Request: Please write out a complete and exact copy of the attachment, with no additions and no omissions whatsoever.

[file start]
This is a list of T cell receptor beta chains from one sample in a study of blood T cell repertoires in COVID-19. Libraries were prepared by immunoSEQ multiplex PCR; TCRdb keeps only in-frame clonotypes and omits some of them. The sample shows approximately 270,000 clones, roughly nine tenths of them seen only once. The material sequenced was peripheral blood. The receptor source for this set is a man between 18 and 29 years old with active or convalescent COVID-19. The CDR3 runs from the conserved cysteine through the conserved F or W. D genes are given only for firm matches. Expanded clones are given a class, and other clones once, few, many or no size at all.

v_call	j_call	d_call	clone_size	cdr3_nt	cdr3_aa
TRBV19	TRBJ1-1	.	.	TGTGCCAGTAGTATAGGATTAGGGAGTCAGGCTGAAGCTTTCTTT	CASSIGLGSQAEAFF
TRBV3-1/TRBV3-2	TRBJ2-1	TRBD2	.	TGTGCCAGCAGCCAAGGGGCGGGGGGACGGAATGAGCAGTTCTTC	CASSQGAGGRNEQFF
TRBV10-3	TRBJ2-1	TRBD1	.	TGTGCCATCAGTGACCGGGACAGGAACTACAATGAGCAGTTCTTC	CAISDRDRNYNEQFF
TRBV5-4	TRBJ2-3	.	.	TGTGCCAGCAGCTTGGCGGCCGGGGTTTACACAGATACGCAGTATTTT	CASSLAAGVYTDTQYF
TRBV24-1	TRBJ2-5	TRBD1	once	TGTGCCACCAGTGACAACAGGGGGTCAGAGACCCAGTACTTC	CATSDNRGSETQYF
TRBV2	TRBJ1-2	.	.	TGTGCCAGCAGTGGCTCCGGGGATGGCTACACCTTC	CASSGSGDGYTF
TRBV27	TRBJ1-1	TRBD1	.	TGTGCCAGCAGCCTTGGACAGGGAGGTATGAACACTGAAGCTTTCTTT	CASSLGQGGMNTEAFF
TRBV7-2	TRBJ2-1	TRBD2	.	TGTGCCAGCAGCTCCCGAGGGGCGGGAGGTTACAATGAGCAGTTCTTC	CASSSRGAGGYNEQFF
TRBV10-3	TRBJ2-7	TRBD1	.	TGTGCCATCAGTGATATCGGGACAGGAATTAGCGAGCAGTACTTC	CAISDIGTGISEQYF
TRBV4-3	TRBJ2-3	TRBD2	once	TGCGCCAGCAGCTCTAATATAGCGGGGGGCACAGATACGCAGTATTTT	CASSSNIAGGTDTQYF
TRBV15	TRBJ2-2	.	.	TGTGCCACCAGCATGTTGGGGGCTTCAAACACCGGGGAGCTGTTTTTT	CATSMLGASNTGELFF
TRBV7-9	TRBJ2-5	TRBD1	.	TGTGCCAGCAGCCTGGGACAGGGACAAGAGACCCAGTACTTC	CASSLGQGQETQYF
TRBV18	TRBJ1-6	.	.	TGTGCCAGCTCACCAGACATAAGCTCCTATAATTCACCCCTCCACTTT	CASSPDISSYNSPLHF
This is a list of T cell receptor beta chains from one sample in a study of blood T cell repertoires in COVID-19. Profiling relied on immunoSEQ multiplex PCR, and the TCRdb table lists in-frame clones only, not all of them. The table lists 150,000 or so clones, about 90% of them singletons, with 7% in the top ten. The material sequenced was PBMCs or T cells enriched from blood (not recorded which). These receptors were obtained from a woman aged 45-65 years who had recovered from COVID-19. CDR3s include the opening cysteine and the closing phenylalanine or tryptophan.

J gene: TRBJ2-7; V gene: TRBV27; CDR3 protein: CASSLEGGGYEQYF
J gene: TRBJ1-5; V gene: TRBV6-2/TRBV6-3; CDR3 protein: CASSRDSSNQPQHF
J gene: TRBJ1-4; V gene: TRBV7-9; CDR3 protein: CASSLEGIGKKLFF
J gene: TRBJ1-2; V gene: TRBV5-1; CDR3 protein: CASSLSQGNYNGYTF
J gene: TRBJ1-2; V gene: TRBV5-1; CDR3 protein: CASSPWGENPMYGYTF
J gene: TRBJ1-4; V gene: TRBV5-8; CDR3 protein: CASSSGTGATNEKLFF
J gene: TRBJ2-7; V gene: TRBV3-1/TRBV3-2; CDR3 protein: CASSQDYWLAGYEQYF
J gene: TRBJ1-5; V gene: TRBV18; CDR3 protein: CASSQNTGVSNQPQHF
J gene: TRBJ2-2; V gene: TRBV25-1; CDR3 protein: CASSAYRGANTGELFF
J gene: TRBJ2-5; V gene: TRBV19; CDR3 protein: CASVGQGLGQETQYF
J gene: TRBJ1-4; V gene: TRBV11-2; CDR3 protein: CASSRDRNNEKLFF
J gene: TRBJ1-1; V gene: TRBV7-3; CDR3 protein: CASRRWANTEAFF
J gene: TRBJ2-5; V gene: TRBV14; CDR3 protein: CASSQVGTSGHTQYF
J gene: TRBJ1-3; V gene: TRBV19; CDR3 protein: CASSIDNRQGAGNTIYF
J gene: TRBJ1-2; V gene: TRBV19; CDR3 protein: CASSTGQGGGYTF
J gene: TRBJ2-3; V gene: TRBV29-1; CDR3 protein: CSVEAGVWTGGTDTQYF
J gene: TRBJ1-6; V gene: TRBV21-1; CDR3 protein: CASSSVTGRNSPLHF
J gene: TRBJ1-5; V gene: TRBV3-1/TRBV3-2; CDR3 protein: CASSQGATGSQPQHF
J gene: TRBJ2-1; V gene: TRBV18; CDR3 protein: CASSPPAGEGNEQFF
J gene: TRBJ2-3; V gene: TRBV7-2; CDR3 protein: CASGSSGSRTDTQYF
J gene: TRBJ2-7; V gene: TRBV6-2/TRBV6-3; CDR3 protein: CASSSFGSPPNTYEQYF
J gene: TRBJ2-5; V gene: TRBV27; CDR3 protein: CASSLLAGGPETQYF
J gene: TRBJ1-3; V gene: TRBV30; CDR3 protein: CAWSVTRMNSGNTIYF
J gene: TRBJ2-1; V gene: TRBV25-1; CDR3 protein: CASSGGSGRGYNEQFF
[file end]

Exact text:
This is a list of T cell receptor beta chains from one sample in a study of blood T cell repertoires in COVID-19. Libraries were prepared by immunoSEQ multiplex PCR; TCRdb keeps only in-frame clonotypes and omits some of them. The sample shows approximately 270,000 clones, roughly nine tenths of them seen only once. The material sequenced was peripheral blood. The receptor source for this set is a man between 18 and 29 years old with active or convalescent COVID-19. The CDR3 runs from the conserved cysteine through the conserved F or W. D genes are given only for firm matches. Expanded clones are given a class, and other clones once, few, many or no size at all.

v_call	j_call	d_call	clone_size	cdr3_nt	cdr3_aa
TRBV19	TRBJ1-1	.	.	TGTGCCAGTAGTATAGGATTAGGGAGTCAGGCTGAAGCTTTCTTT	CASSIGLGSQAEAFF
TRBV3-1/TRBV3-2	TRBJ2-1	TRBD2	.	TGTGCCAGCAGCCAAGGGGCGGGGGGACGGAATGAGCAGTTCTTC	CASSQGAGGRNEQFF
TRBV10-3	TRBJ2-1	TRBD1	.	TGTGCCATCAGTGACCGGGACAGGAACTACAATGAGCAGTTCTTC	CAISDRDRNYNEQFF
TRBV5-4	TRBJ2-3	.	.	TGTGCCAGCAGCTTGGCGGCCGGGGTTTACACAGATACGCAGTATTTT	CASSLAAGVYTDTQYF
TRBV24-1	TRBJ2-5	TRBD1	once	TGTGCCACCAGTGACAACAGGGGGTCAGAGACCCAGTACTTC	CATSDNRGSETQYF
TRBV2	TRBJ1-2	.	.	TGTGCCAGCAGTGGCTCCGGGGATGGCTACACCTTC	CASSGSGDGYTF
TRBV27	TRBJ1-1	TRBD1	.	TGTGCCAGCAGCCTTGGACAGGGAGGTATGAACACTGAAGCTTTCTTT	CASSLGQGGMNTEAFF
TRBV7-2	TRBJ2-1	TRBD2	.	TGTGCCAGCAGCTCCCGAGGGGCGGGAGGTTACAATGAGCAGTTCTTC	CASSSRGAGGYNEQFF
TRBV10-3	TRBJ2-7	TRBD1	.	TGTGCCATCAGTGATATCGGGACAGGAATTAGCGAGCAGTACTTC	CAISDIGTGISEQYF
TRBV4-3	TRBJ2-3	TRBD2	once	TGCGCCAGCAGCTCTAATATAGCGGGGGGCACAGATACGCAGTATTTT	CASSSNIAGGTDTQYF
TRBV15	TRBJ2-2	.	.	TGTGCCACCAGCATGTTGGGGGCTTCAAACACCGGGGAGCTGTTTTTT	CATSMLGASNTGELFF
TRBV7-9	TRBJ2-5	TRBD1	.	TGTGCCAGCAGCCTGGGACAGGGACAAGAGACCCAGTACTTC	CASSLGQGQETQYF
TRBV18	TRBJ1-6	.	.	TGTGCCAGCTCACCAGACATAAGCTCCTATAATTCACCCCTCCACTTT	CASSPDISSYNSPLHF
This is a list of T cell receptor beta chains from one sample in a study of blood T cell repertoires in COVID-19. Profiling relied on immunoSEQ multiplex PCR, and the TCRdb table lists in-frame clones only, not all of them. The table lists 150,000 or so clones, about 90% of them singletons, with 7% in the top ten. The material sequenced was PBMCs or T cells enriched from blood (not recorded which). These receptors were obtained from a woman aged 45-65 years who had recovered from COVID-19. CDR3s include the opening cysteine and the closing phenylalanine or tryptophan.

J gene: TRBJ2-7; V gene: TRBV27; CDR3 protein: CASSLEGGGYEQYF
J gene: TRBJ1-5; V gene: TRBV6-2/TRBV6-3; CDR3 protein: CASSRDSSNQPQHF
J gene: TRBJ1-4; V gene: TRBV7-9; CDR3 protein: CASSLEGIGKKLFF
J gene: TRBJ1-2; V gene: TRBV5-1; CDR3 protein: CASSLSQGNYNGYTF
J gene: TRBJ1-2; V gene: TRBV5-1; CDR3 protein: CASSPWGENPMYGYTF
J gene: TRBJ1-4; V gene: TRBV5-8; CDR3 protein: CASSSGTGATNEKLFF
J gene: TRBJ2-7; V gene: TRBV3-1/TRBV3-2; CDR3 protein: CASSQDYWLAGYEQYF
J gene: TRBJ1-5; V gene: TRBV18; CDR3 protein: CASSQNTGVSNQPQHF
J gene: TRBJ2-2; V gene: TRBV25-1; CDR3 protein: CASSAYRGANTGELFF
J gene: TRBJ2-5; V gene: TRBV19; CDR3 protein: CASVGQGLGQETQYF
J gene: TRBJ1-4; V gene: TRBV11-2; CDR3 protein: CASSRDRNNEKLFF
J gene: TRBJ1-1; V gene: TRBV7-3; CDR3 protein: CASRRWANTEAFF
J gene: TRBJ2-5; V gene: TRBV14; CDR3 protein: CASSQVGTSGHTQYF
J gene: TRBJ1-3; V gene: TRBV19; CDR3 protein: CASSIDNRQGAGNTIYF
J gene: TRBJ1-2; V gene: TRBV19; CDR3 protein: CASSTGQGGGYTF
J gene: TRBJ2-3; V gene: TRBV29-1; CDR3 protein: CSVEAGVWTGGTDTQYF
J gene: TRBJ1-6; V gene: TRBV21-1; CDR3 protein: CASSSVTGRNSPLHF
J gene: TRBJ1-5; V gene: TRBV3-1/TRBV3-2; CDR3 protein: CASSQGATGSQPQHF
J gene: TRBJ2-1; V gene: TRBV18; CDR3 protein: CASSPPAGEGNEQFF
J gene: TRBJ2-3; V gene: TRBV7-2; CDR3 protein: CASGSSGSRTDTQYF
J gene: TRBJ2-7; V gene: TRBV6-2/TRBV6-3; CDR3 protein: CASSSFGSPPNTYEQYF
J gene: TRBJ2-5; V gene: TRBV27; CDR3 protein: CASSLLAGGPETQYF
J gene: TRBJ1-3; V gene: TRBV30; CDR3 protein: CAWSVTRMNSGNTIYF
J gene: TRBJ2-1; V gene: TRBV25-1; CDR3 protein: CASSGGSGRGYNEQFF